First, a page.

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Topic 73 of 109: Digital Video projects

Thu, Sep 6, 2001 (16:04) | Paul Terry Walhus (terry)
Making movies for the web. Technical discussion.

15 responses total.

 Topic 73 of 109 [web]: Digital Video projects
 Response 1 of 15: Paul Terry Walhus (terry) * Thu, Sep  6, 2001 (16:04) * 35 lines 
 
IEEE 1394 Installation Troubleshooting Guide

This document applies to all configurations that use OHCI-compliant IEEE 1394 hardware, including IEEE 1394 add-in cards and IEEE 1394 ports built into the motherboard (for example, FireWire or i.LINK). Use this document to check the configuration and determine if the DV device you use is compatible with built-in DV support in Adobe Premiere 6.0 for Windows. You can also use this document if the IEEE 1394 capture system you use doesn't include its own project settings in the Project Settings dialog box.

The built-in DV support in Premiere 6.0 requires the Microsoft DV class driver (MSDV), which cannot coexist in Windows with any other DV class drivers. MSDV supports any OHCI-compliant IEEE 1394 interface in Windows 2000, Windows Me, or Windows 98 SE. IEEE 1394 interface manufacturers provide DV class drivers for Windows 98 (First Edition) and earlier.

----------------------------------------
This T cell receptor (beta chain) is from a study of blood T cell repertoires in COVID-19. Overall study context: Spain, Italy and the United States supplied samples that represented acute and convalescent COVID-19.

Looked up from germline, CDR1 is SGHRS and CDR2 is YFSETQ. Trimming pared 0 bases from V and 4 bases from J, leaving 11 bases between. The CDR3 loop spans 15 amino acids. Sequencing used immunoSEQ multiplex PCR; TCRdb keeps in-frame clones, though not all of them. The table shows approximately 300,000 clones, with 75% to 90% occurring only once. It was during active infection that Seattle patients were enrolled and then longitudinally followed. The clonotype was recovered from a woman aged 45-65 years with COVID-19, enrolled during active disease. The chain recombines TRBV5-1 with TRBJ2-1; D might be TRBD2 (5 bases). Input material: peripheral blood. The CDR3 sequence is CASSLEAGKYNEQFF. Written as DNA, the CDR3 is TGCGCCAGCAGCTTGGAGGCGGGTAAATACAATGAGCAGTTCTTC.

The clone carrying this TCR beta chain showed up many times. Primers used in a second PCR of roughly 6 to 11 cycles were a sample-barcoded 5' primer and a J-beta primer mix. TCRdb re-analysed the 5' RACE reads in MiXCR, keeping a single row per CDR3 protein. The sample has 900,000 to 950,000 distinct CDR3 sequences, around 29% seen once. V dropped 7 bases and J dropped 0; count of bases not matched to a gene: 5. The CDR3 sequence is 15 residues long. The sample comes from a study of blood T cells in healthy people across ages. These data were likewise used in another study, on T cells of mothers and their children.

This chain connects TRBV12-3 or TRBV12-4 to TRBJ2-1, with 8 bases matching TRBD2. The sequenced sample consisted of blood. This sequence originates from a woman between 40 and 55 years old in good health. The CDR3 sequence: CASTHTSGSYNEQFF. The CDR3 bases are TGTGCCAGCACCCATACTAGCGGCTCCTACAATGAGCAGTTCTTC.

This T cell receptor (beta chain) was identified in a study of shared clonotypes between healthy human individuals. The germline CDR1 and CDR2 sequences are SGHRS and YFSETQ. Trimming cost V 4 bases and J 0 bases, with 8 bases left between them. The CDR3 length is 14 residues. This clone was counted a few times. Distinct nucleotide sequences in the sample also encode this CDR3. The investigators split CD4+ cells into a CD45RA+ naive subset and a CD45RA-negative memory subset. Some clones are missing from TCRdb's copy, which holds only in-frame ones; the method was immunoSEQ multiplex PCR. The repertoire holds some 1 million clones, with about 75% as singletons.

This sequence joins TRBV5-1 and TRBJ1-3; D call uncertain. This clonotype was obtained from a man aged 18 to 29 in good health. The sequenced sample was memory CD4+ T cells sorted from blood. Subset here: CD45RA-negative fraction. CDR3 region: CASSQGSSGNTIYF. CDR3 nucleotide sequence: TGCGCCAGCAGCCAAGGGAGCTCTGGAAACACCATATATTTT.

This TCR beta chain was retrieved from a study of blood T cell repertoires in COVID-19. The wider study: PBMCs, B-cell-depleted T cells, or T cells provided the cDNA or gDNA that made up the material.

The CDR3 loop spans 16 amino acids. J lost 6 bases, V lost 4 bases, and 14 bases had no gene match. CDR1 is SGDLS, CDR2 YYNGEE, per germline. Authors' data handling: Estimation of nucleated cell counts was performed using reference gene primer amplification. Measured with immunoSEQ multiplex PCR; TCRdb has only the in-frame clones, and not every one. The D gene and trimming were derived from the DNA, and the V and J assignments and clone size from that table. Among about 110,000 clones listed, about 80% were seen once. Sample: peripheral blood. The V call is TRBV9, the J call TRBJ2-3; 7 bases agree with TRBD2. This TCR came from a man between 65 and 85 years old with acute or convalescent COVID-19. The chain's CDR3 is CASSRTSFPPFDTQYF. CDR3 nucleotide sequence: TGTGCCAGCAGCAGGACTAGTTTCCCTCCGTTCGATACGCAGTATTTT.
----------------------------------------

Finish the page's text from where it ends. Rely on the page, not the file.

To determine which DV device driver is installed, and to ensure compatibility with Premiere 6.0:
1. Exit from Windows.
2. Verify that the DV device is plugged into the wall socket and is connected to the computer's IEEE 1394 port with an IEEE 1394 cable. If you use a DV camera, do not use battery power as it causes some cameras to go into sleep mode.
3. Make sure that the DV device is on. If you use a DV camera, make sure it's in VTR mode, not in Camera mode.
4. Start Windows. (Windows Me may take several minutes to load the DV driver.)
5. Check to see which DV device driver is installed:
a. Right-click My Computer, and choose Properties.
b Click the Hardware tab, and then click Device Manager.
c. Click the plus sign (+) beside Imaging Device or Sound, Video and Game Controllers: